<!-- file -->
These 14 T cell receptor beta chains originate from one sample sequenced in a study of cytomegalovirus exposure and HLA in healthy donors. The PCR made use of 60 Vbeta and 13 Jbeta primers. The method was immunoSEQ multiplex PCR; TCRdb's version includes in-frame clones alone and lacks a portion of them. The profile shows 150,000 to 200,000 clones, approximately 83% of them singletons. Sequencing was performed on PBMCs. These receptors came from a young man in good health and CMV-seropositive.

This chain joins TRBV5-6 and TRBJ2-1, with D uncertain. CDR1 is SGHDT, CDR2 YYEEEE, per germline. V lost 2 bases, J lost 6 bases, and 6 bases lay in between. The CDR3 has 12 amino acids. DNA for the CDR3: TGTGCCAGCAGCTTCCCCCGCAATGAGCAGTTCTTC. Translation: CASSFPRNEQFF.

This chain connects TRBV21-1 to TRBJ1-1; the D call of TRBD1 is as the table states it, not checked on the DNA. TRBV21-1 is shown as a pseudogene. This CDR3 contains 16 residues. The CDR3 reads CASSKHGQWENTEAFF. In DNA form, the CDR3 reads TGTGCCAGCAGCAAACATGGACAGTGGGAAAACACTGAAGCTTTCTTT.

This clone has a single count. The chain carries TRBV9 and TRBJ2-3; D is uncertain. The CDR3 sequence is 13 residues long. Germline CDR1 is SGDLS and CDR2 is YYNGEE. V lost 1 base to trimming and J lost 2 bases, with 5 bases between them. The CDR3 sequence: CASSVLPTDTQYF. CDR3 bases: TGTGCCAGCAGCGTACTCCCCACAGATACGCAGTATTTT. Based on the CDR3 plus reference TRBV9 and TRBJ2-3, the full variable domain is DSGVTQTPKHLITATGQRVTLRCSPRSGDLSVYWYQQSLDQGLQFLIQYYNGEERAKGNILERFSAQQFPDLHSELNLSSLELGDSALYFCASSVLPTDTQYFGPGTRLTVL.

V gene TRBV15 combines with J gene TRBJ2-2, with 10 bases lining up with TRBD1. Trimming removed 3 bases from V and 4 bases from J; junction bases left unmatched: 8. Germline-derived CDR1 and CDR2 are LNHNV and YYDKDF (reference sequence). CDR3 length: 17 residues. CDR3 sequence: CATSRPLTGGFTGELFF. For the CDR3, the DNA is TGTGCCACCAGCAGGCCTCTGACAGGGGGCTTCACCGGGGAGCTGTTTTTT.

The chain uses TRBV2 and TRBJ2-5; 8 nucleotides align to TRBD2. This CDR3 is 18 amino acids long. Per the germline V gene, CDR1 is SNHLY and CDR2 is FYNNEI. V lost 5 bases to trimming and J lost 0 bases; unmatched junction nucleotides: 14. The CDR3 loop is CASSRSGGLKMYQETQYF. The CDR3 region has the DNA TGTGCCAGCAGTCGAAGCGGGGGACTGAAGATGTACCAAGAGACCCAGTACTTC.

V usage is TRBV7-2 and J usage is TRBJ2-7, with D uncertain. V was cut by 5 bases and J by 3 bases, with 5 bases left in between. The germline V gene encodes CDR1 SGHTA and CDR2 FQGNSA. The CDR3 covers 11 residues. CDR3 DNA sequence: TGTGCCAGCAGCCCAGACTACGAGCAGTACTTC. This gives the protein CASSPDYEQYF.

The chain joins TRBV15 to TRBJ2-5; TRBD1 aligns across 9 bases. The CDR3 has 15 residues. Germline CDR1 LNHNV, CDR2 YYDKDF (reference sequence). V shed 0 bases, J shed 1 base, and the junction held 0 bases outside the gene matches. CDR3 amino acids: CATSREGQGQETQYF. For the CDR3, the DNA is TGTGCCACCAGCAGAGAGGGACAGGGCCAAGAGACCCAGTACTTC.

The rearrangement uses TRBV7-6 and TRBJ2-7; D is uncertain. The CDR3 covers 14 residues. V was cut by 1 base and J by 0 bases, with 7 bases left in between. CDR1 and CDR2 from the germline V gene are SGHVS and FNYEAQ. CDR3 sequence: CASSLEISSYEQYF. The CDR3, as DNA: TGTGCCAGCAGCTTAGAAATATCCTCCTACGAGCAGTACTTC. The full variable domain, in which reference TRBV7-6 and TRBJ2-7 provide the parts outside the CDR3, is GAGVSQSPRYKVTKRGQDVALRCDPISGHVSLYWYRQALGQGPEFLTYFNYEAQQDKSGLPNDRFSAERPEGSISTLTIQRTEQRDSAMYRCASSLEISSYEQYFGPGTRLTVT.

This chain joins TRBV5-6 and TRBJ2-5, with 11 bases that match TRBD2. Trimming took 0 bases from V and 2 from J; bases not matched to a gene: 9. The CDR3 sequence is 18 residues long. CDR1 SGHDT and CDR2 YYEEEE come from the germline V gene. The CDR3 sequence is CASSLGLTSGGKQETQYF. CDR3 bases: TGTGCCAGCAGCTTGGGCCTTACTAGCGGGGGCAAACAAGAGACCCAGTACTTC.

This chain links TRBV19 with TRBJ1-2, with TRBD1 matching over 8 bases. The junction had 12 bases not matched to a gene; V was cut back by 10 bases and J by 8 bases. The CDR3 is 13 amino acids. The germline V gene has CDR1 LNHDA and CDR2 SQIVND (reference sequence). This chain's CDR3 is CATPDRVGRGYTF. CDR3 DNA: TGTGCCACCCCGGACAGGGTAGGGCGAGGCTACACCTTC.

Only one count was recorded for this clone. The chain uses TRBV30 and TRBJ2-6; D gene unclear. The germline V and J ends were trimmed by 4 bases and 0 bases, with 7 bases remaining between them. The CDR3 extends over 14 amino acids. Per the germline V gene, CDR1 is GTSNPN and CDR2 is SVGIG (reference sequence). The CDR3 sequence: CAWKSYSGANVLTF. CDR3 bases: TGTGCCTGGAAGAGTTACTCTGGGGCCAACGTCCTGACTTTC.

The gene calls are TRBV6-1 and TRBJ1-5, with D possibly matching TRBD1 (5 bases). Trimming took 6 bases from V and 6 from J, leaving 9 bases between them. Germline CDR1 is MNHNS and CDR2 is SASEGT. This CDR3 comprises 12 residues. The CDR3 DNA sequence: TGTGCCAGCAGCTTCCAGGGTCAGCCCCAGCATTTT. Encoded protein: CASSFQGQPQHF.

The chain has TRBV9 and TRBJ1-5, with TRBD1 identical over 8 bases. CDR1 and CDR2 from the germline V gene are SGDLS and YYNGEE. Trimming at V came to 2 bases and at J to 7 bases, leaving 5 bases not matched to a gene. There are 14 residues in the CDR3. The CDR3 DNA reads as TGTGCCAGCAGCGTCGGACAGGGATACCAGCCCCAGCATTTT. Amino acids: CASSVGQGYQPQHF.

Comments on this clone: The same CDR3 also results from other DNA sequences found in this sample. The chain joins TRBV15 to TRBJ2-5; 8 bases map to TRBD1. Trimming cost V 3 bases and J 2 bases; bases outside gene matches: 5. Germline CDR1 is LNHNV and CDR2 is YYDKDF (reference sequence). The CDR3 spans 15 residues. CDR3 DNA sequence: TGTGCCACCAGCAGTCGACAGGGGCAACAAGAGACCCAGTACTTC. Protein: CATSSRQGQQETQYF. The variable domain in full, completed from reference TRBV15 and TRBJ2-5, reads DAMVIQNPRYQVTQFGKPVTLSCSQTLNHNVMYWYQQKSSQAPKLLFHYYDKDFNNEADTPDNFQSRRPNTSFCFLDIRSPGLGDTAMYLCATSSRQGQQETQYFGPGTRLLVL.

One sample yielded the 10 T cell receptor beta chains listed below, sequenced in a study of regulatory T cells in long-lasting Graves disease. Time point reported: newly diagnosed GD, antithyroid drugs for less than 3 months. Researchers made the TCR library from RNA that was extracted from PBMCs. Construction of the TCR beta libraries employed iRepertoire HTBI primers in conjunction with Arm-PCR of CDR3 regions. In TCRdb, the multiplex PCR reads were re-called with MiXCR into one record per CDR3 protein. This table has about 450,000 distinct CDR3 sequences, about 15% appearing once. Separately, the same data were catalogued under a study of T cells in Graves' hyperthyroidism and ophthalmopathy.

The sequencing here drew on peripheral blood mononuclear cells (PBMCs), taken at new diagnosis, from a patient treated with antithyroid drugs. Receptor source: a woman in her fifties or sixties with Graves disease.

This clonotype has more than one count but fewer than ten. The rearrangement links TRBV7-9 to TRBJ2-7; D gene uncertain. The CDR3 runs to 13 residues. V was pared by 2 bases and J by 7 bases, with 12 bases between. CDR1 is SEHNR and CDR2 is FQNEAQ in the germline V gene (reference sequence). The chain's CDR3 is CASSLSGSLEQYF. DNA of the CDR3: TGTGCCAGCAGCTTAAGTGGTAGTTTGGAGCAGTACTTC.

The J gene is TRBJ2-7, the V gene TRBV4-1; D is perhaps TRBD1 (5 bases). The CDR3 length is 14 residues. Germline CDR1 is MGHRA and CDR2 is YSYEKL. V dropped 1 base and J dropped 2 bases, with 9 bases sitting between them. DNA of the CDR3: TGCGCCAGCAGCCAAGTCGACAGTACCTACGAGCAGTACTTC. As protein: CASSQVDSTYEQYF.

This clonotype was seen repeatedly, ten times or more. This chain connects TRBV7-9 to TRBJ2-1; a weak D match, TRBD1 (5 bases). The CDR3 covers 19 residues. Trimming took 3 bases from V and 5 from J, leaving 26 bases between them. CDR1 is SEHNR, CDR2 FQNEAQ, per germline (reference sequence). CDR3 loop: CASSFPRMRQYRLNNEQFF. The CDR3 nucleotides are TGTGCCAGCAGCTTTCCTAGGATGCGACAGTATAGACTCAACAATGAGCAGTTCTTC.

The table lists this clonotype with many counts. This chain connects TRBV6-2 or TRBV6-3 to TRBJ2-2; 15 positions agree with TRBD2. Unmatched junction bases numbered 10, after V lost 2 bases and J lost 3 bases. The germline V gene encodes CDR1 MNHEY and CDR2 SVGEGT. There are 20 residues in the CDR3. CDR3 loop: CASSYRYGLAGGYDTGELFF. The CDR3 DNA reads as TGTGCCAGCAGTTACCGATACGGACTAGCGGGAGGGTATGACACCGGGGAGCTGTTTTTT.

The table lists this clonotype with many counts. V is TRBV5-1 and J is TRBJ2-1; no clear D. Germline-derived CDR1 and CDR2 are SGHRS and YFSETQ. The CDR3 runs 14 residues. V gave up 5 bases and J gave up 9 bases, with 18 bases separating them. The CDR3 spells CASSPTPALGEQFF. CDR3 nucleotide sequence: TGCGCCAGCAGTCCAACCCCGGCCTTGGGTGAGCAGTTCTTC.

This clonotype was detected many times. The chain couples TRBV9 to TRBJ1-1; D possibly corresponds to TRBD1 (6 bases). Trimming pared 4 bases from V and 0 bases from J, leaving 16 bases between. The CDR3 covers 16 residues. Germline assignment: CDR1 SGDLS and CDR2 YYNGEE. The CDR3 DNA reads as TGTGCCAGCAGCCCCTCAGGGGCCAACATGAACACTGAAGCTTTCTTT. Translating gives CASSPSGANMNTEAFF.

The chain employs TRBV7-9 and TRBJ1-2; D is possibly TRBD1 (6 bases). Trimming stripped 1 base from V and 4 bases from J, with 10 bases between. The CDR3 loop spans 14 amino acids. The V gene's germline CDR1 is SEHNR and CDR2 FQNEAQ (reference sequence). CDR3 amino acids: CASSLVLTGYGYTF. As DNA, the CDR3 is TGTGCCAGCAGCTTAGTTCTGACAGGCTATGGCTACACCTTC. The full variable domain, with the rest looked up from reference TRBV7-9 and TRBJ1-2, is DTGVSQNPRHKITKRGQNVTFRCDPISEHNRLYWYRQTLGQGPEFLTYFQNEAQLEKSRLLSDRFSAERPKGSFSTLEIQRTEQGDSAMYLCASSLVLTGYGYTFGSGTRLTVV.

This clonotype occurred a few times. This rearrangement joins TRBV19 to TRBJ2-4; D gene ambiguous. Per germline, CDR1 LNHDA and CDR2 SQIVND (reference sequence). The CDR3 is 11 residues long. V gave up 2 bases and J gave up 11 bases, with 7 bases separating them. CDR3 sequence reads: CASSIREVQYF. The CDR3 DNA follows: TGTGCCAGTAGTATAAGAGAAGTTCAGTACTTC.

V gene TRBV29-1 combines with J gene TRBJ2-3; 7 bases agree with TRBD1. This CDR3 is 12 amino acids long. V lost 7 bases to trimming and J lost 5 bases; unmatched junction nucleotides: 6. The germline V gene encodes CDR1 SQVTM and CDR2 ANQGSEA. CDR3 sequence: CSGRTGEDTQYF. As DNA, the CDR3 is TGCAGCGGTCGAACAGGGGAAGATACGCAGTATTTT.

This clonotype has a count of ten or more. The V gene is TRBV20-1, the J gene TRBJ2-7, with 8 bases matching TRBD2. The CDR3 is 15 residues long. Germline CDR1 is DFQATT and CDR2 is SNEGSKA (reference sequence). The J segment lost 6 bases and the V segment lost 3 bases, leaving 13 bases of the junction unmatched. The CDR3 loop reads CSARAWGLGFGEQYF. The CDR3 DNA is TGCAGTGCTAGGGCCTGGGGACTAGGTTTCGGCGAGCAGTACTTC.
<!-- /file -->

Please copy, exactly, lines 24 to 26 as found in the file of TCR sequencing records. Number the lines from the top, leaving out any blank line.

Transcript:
The chain employs TRBV7-9 and TRBJ1-2; D is possibly TRBD1 (6 bases). Trimming stripped 1 base from V and 4 bases from J, with 10 bases between. The CDR3 loop spans 14 amino acids. The V gene's germline CDR1 is SEHNR and CDR2 FQNEAQ (reference sequence). CDR3 amino acids: CASSLVLTGYGYTF. As DNA, the CDR3 is TGTGCCAGCAGCTTAGTTCTGACAGGCTATGGCTACACCTTC. The full variable domain, with the rest looked up from reference TRBV7-9 and TRBJ1-2, is DTGVSQNPRHKITKRGQNVTFRCDPISEHNRLYWYRQTLGQGPEFLTYFQNEAQLEKSRLLSDRFSAERPKGSFSTLEIQRTEQGDSAMYLCASSLVLTGYGYTFGSGTRLTVV.

This clonotype occurred a few times. This rearrangement joins TRBV19 to TRBJ2-4; D gene ambiguous. Per germline, CDR1 LNHDA and CDR2 SQIVND (reference sequence). The CDR3 is 11 residues long. V gave up 2 bases and J gave up 11 bases, with 7 bases separating them. CDR3 sequence reads: CASSIREVQYF. The CDR3 DNA follows: TGTGCCAGTAGTATAAGAGAAGTTCAGTACTTC.

V gene TRBV29-1 combines with J gene TRBJ2-3; 7 bases agree with TRBD1. This CDR3 is 12 amino acids long. V lost 7 bases to trimming and J lost 5 bases; unmatched junction nucleotides: 6. The germline V gene encodes CDR1 SQVTM and CDR2 ANQGSEA. CDR3 sequence: CSGRTGEDTQYF. As DNA, the CDR3 is TGCAGCGGTCGAACAGGGGAAGATACGCAGTATTTT.